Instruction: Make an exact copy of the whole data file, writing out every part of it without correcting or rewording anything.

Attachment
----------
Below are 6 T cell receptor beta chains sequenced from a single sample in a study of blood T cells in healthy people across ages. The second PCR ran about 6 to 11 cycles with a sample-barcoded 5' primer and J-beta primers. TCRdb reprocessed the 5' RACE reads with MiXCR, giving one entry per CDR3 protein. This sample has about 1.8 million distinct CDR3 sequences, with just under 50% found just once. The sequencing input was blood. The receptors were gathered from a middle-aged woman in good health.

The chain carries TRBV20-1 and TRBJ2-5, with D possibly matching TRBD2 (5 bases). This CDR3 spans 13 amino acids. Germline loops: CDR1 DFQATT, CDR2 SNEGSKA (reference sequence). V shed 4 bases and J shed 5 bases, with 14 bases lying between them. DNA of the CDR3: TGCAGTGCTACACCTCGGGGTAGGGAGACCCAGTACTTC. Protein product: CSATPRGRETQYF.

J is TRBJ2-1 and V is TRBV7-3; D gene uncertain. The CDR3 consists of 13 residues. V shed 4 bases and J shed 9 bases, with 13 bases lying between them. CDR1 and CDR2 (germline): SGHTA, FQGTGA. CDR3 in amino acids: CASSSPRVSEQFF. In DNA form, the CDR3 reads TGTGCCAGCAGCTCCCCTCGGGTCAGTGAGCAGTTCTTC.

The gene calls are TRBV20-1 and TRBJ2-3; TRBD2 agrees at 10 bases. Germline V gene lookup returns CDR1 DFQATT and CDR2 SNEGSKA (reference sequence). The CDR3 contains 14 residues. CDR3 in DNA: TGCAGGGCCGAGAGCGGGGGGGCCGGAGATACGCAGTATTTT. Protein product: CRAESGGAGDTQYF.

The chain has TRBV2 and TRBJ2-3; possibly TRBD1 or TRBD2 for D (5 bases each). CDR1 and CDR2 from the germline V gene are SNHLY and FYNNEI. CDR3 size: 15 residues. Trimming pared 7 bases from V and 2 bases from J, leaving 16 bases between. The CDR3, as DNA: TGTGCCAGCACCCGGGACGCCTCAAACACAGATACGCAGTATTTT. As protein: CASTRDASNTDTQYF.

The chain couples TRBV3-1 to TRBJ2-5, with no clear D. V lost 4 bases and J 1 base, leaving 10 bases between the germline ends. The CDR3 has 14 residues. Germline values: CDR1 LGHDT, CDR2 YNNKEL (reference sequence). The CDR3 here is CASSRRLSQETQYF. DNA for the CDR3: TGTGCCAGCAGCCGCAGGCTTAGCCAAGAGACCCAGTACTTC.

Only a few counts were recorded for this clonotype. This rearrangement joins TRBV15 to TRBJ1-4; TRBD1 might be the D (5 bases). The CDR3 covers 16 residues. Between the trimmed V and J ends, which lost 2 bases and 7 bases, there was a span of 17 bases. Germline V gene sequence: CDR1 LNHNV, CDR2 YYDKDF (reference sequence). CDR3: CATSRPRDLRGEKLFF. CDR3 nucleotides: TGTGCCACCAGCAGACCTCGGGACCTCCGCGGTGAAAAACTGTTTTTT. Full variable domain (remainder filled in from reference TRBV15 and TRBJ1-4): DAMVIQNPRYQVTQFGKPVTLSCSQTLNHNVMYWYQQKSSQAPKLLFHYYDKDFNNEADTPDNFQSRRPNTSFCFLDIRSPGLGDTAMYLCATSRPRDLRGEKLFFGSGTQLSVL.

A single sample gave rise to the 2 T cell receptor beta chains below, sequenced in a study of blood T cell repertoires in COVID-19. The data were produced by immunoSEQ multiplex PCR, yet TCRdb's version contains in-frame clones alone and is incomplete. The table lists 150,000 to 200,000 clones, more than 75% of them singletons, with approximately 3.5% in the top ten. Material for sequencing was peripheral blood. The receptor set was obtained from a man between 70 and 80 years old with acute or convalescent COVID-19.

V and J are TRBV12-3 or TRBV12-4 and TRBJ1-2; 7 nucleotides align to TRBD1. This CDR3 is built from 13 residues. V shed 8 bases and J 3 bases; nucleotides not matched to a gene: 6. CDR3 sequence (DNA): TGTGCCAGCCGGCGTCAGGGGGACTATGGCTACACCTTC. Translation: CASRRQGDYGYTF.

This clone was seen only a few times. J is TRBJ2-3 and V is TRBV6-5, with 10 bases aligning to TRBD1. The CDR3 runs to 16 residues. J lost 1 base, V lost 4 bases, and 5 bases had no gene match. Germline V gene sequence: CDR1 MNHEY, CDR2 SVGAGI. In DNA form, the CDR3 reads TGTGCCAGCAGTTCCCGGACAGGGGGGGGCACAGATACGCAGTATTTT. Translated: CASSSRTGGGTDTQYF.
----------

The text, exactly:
Below are 6 T cell receptor beta chains sequenced from a single sample in a study of blood T cells in healthy people across ages. The second PCR ran about 6 to 11 cycles with a sample-barcoded 5' primer and J-beta primers. TCRdb reprocessed the 5' RACE reads with MiXCR, giving one entry per CDR3 protein. This sample has about 1.8 million distinct CDR3 sequences, with just under 50% found just once. The sequencing input was blood. The receptors were gathered from a middle-aged woman in good health.

The chain carries TRBV20-1 and TRBJ2-5, with D possibly matching TRBD2 (5 bases). This CDR3 spans 13 amino acids. Germline loops: CDR1 DFQATT, CDR2 SNEGSKA (reference sequence). V shed 4 bases and J shed 5 bases, with 14 bases lying between them. DNA of the CDR3: TGCAGTGCTACACCTCGGGGTAGGGAGACCCAGTACTTC. Protein product: CSATPRGRETQYF.

J is TRBJ2-1 and V is TRBV7-3; D gene uncertain. The CDR3 consists of 13 residues. V shed 4 bases and J shed 9 bases, with 13 bases lying between them. CDR1 and CDR2 (germline): SGHTA, FQGTGA. CDR3 in amino acids: CASSSPRVSEQFF. In DNA form, the CDR3 reads TGTGCCAGCAGCTCCCCTCGGGTCAGTGAGCAGTTCTTC.

The gene calls are TRBV20-1 and TRBJ2-3; TRBD2 agrees at 10 bases. Germline V gene lookup returns CDR1 DFQATT and CDR2 SNEGSKA (reference sequence). The CDR3 contains 14 residues. CDR3 in DNA: TGCAGGGCCGAGAGCGGGGGGGCCGGAGATACGCAGTATTTT. Protein product: CRAESGGAGDTQYF.

The chain has TRBV2 and TRBJ2-3; possibly TRBD1 or TRBD2 for D (5 bases each). CDR1 and CDR2 from the germline V gene are SNHLY and FYNNEI. CDR3 size: 15 residues. Trimming pared 7 bases from V and 2 bases from J, leaving 16 bases between. The CDR3, as DNA: TGTGCCAGCACCCGGGACGCCTCAAACACAGATACGCAGTATTTT. As protein: CASTRDASNTDTQYF.

The chain couples TRBV3-1 to TRBJ2-5, with no clear D. V lost 4 bases and J 1 base, leaving 10 bases between the germline ends. The CDR3 has 14 residues. Germline values: CDR1 LGHDT, CDR2 YNNKEL (reference sequence). The CDR3 here is CASSRRLSQETQYF. DNA for the CDR3: TGTGCCAGCAGCCGCAGGCTTAGCCAAGAGACCCAGTACTTC.

Only a few counts were recorded for this clonotype. This rearrangement joins TRBV15 to TRBJ1-4; TRBD1 might be the D (5 bases). The CDR3 covers 16 residues. Between the trimmed V and J ends, which lost 2 bases and 7 bases, there was a span of 17 bases. Germline V gene sequence: CDR1 LNHNV, CDR2 YYDKDF (reference sequence). CDR3: CATSRPRDLRGEKLFF. CDR3 nucleotides: TGTGCCACCAGCAGACCTCGGGACCTCCGCGGTGAAAAACTGTTTTTT. Full variable domain (remainder filled in from reference TRBV15 and TRBJ1-4): DAMVIQNPRYQVTQFGKPVTLSCSQTLNHNVMYWYQQKSSQAPKLLFHYYDKDFNNEADTPDNFQSRRPNTSFCFLDIRSPGLGDTAMYLCATSRPRDLRGEKLFFGSGTQLSVL.

A single sample gave rise to the 2 T cell receptor beta chains below, sequenced in a study of blood T cell repertoires in COVID-19. The data were produced by immunoSEQ multiplex PCR, yet TCRdb's version contains in-frame clones alone and is incomplete. The table lists 150,000 to 200,000 clones, more than 75% of them singletons, with approximately 3.5% in the top ten. Material for sequencing was peripheral blood. The receptor set was obtained from a man between 70 and 80 years old with acute or convalescent COVID-19.

V and J are TRBV12-3 or TRBV12-4 and TRBJ1-2; 7 nucleotides align to TRBD1. This CDR3 is built from 13 residues. V shed 8 bases and J 3 bases; nucleotides not matched to a gene: 6. CDR3 sequence (DNA): TGTGCCAGCCGGCGTCAGGGGGACTATGGCTACACCTTC. Translation: CASRRQGDYGYTF.

This clone was seen only a few times. J is TRBJ2-3 and V is TRBV6-5, with 10 bases aligning to TRBD1. The CDR3 runs to 16 residues. J lost 1 base, V lost 4 bases, and 5 bases had no gene match. Germline V gene sequence: CDR1 MNHEY, CDR2 SVGAGI. In DNA form, the CDR3 reads TGTGCCAGCAGTTCCCGGACAGGGGGGGGCACAGATACGCAGTATTTT. Translated: CASSSRTGGGTDTQYF.